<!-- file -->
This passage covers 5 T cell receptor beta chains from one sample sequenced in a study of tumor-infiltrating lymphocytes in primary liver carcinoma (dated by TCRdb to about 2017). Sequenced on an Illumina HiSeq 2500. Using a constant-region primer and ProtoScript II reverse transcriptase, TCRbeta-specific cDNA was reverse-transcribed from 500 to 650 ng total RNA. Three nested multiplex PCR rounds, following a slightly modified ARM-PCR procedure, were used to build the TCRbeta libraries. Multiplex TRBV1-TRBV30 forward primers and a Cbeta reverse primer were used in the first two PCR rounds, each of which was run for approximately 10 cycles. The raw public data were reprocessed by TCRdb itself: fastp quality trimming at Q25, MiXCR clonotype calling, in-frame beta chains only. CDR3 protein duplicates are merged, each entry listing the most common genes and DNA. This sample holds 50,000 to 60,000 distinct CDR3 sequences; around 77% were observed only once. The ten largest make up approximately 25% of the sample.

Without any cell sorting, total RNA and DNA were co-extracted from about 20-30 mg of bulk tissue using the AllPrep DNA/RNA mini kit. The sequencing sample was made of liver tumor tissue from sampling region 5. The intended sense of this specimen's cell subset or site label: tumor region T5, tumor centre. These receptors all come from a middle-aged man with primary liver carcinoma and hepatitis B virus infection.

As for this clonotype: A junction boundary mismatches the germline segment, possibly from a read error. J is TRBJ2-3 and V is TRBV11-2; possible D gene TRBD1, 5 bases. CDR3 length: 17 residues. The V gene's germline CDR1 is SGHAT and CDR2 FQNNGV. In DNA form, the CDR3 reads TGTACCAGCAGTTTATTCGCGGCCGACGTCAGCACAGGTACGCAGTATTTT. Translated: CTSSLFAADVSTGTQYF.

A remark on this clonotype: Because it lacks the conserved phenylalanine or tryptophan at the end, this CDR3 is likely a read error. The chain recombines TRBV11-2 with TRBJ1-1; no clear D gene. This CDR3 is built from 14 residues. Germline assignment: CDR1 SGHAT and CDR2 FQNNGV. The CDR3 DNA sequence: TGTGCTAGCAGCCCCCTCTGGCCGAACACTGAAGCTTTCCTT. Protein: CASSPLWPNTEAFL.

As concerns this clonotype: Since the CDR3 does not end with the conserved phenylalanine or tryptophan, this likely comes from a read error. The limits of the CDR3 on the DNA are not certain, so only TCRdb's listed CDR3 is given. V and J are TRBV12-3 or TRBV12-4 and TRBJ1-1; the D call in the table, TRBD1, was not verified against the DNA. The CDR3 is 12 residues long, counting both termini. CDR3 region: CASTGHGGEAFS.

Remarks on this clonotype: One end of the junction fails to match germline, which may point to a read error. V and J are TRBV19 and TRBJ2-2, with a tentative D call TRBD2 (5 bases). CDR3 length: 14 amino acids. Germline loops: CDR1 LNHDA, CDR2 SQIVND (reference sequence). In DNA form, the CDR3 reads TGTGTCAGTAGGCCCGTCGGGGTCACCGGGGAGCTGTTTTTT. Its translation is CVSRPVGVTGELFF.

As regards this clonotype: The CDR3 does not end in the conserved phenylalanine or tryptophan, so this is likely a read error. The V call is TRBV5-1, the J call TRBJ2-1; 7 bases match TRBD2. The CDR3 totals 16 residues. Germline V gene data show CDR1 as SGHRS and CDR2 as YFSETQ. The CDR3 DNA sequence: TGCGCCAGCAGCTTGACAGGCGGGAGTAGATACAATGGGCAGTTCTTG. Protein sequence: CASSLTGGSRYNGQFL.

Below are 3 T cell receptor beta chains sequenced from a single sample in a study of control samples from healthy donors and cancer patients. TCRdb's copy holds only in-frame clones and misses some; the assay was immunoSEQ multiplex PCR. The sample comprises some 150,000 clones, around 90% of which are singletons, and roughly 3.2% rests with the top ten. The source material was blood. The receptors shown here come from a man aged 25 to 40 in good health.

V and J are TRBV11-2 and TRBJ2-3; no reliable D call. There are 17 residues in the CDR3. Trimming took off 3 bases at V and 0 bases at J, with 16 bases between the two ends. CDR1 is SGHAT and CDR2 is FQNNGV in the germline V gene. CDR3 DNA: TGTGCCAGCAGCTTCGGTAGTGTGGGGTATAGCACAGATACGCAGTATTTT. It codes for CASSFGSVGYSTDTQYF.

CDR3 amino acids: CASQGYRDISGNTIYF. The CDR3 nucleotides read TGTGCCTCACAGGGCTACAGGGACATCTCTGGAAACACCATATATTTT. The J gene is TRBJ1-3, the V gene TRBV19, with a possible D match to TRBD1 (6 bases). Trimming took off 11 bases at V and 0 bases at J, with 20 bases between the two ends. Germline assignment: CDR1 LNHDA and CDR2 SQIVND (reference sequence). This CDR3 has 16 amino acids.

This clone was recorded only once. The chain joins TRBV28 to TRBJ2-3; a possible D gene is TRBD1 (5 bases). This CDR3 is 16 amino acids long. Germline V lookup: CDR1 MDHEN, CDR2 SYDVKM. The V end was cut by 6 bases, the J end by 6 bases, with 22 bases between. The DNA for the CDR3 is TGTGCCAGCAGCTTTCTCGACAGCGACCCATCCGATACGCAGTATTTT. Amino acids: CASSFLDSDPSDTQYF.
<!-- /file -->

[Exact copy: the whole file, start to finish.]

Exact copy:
This passage covers 5 T cell receptor beta chains from one sample sequenced in a study of tumor-infiltrating lymphocytes in primary liver carcinoma (dated by TCRdb to about 2017). Sequenced on an Illumina HiSeq 2500. Using a constant-region primer and ProtoScript II reverse transcriptase, TCRbeta-specific cDNA was reverse-transcribed from 500 to 650 ng total RNA. Three nested multiplex PCR rounds, following a slightly modified ARM-PCR procedure, were used to build the TCRbeta libraries. Multiplex TRBV1-TRBV30 forward primers and a Cbeta reverse primer were used in the first two PCR rounds, each of which was run for approximately 10 cycles. The raw public data were reprocessed by TCRdb itself: fastp quality trimming at Q25, MiXCR clonotype calling, in-frame beta chains only. CDR3 protein duplicates are merged, each entry listing the most common genes and DNA. This sample holds 50,000 to 60,000 distinct CDR3 sequences; around 77% were observed only once. The ten largest make up approximately 25% of the sample.

Without any cell sorting, total RNA and DNA were co-extracted from about 20-30 mg of bulk tissue using the AllPrep DNA/RNA mini kit. The sequencing sample was made of liver tumor tissue from sampling region 5. The intended sense of this specimen's cell subset or site label: tumor region T5, tumor centre. These receptors all come from a middle-aged man with primary liver carcinoma and hepatitis B virus infection.

As for this clonotype: A junction boundary mismatches the germline segment, possibly from a read error. J is TRBJ2-3 and V is TRBV11-2; possible D gene TRBD1, 5 bases. CDR3 length: 17 residues. The V gene's germline CDR1 is SGHAT and CDR2 FQNNGV. In DNA form, the CDR3 reads TGTACCAGCAGTTTATTCGCGGCCGACGTCAGCACAGGTACGCAGTATTTT. Translated: CTSSLFAADVSTGTQYF.

A remark on this clonotype: Because it lacks the conserved phenylalanine or tryptophan at the end, this CDR3 is likely a read error. The chain recombines TRBV11-2 with TRBJ1-1; no clear D gene. This CDR3 is built from 14 residues. Germline assignment: CDR1 SGHAT and CDR2 FQNNGV. The CDR3 DNA sequence: TGTGCTAGCAGCCCCCTCTGGCCGAACACTGAAGCTTTCCTT. Protein: CASSPLWPNTEAFL.

As concerns this clonotype: Since the CDR3 does not end with the conserved phenylalanine or tryptophan, this likely comes from a read error. The limits of the CDR3 on the DNA are not certain, so only TCRdb's listed CDR3 is given. V and J are TRBV12-3 or TRBV12-4 and TRBJ1-1; the D call in the table, TRBD1, was not verified against the DNA. The CDR3 is 12 residues long, counting both termini. CDR3 region: CASTGHGGEAFS.

Remarks on this clonotype: One end of the junction fails to match germline, which may point to a read error. V and J are TRBV19 and TRBJ2-2, with a tentative D call TRBD2 (5 bases). CDR3 length: 14 amino acids. Germline loops: CDR1 LNHDA, CDR2 SQIVND (reference sequence). In DNA form, the CDR3 reads TGTGTCAGTAGGCCCGTCGGGGTCACCGGGGAGCTGTTTTTT. Its translation is CVSRPVGVTGELFF.

As regards this clonotype: The CDR3 does not end in the conserved phenylalanine or tryptophan, so this is likely a read error. The V call is TRBV5-1, the J call TRBJ2-1; 7 bases match TRBD2. The CDR3 totals 16 residues. Germline V gene data show CDR1 as SGHRS and CDR2 as YFSETQ. The CDR3 DNA sequence: TGCGCCAGCAGCTTGACAGGCGGGAGTAGATACAATGGGCAGTTCTTG. Protein sequence: CASSLTGGSRYNGQFL.

Below are 3 T cell receptor beta chains sequenced from a single sample in a study of control samples from healthy donors and cancer patients. TCRdb's copy holds only in-frame clones and misses some; the assay was immunoSEQ multiplex PCR. The sample comprises some 150,000 clones, around 90% of which are singletons, and roughly 3.2% rests with the top ten. The source material was blood. The receptors shown here come from a man aged 25 to 40 in good health.

V and J are TRBV11-2 and TRBJ2-3; no reliable D call. There are 17 residues in the CDR3. Trimming took off 3 bases at V and 0 bases at J, with 16 bases between the two ends. CDR1 is SGHAT and CDR2 is FQNNGV in the germline V gene. CDR3 DNA: TGTGCCAGCAGCTTCGGTAGTGTGGGGTATAGCACAGATACGCAGTATTTT. It codes for CASSFGSVGYSTDTQYF.

CDR3 amino acids: CASQGYRDISGNTIYF. The CDR3 nucleotides read TGTGCCTCACAGGGCTACAGGGACATCTCTGGAAACACCATATATTTT. The J gene is TRBJ1-3, the V gene TRBV19, with a possible D match to TRBD1 (6 bases). Trimming took off 11 bases at V and 0 bases at J, with 20 bases between the two ends. Germline assignment: CDR1 LNHDA and CDR2 SQIVND (reference sequence). This CDR3 has 16 amino acids.

This clone was recorded only once. The chain joins TRBV28 to TRBJ2-3; a possible D gene is TRBD1 (5 bases). This CDR3 is 16 amino acids long. Germline V lookup: CDR1 MDHEN, CDR2 SYDVKM. The V end was cut by 6 bases, the J end by 6 bases, with 22 bases between. The DNA for the CDR3 is TGTGCCAGCAGCTTTCTCGACAGCGACCCATCCGATACGCAGTATTTT. Amino acids: CASSFLDSDPSDTQYF.